In viral plaque assays, visible structures are formed in a cell culture contained within some nutrient medium (such as agar). By propagating within the cell cultures, the viruses generate zones of cell destruction known as plaques. These plaques can be detected visually—sometimes with the naked eye, and sometimes through other techniques such as staining, microscopy, hemadsorption or immunofluorescence, to name a few. By detecting and evaluating these plaques, a researcher can gauge virus activity and effectiveness, as well as enumerate effective viruses.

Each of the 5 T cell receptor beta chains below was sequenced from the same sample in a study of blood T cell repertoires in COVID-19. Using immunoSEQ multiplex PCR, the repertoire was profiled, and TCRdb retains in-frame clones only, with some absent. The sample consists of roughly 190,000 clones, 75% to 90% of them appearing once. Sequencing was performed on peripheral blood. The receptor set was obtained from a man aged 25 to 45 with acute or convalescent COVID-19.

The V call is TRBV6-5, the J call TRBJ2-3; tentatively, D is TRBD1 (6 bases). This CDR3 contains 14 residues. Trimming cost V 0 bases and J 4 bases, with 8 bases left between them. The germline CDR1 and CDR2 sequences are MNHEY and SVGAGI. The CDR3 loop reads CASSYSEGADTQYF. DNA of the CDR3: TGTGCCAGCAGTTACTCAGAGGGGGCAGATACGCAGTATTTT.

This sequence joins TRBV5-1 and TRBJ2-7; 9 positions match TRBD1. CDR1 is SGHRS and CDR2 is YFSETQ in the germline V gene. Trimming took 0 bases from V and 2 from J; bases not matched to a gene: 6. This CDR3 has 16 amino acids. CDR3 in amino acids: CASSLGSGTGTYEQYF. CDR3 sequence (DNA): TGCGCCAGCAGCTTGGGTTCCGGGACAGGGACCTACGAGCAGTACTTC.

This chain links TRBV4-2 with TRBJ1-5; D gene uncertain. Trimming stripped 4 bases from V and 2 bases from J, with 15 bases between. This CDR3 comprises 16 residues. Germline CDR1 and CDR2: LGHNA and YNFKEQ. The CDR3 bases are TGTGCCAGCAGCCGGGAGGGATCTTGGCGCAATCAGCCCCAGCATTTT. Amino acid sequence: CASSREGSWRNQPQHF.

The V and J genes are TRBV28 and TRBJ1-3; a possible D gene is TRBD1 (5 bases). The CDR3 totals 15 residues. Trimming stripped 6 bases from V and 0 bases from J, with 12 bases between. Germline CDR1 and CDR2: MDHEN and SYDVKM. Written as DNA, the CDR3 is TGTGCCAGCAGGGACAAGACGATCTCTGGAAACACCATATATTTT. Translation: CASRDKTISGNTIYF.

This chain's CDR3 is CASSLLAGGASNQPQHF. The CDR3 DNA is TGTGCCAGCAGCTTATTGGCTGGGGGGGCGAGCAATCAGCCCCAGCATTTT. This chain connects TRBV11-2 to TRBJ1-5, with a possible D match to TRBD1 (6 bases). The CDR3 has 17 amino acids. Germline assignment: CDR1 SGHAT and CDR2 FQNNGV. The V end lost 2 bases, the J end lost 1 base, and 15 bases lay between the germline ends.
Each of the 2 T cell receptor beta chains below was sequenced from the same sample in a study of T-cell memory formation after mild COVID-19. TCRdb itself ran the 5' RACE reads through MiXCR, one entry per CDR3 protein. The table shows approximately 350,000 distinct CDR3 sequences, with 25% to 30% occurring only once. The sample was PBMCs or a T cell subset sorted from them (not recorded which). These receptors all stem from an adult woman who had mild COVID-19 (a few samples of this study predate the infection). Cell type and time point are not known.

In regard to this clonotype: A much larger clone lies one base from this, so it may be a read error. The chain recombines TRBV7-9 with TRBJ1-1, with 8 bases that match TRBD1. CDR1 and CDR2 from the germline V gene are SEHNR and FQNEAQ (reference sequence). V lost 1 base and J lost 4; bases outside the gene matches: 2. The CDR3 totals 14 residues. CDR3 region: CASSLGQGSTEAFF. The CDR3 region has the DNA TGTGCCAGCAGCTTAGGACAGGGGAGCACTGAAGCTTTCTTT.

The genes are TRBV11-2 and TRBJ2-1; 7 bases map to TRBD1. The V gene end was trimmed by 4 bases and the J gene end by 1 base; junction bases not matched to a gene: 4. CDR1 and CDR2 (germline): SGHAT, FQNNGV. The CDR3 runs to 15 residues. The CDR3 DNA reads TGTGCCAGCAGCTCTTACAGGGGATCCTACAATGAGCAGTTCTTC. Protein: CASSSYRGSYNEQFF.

(See Biology of Microorganisms, 8th Edition, M. T. Madigan, J. M. Martinko and J. Parker, © 1997, Prentice Hall, pp 255-257; Principles of Microbiology and Immunology, Bernard D. Davis et al., © 1968, Harper and Row, Publishers, pp.660-661.)
In viral plaque assays, the plaques formed are enumerated, either manually or using automated image analysis techniques.
See also: Assays
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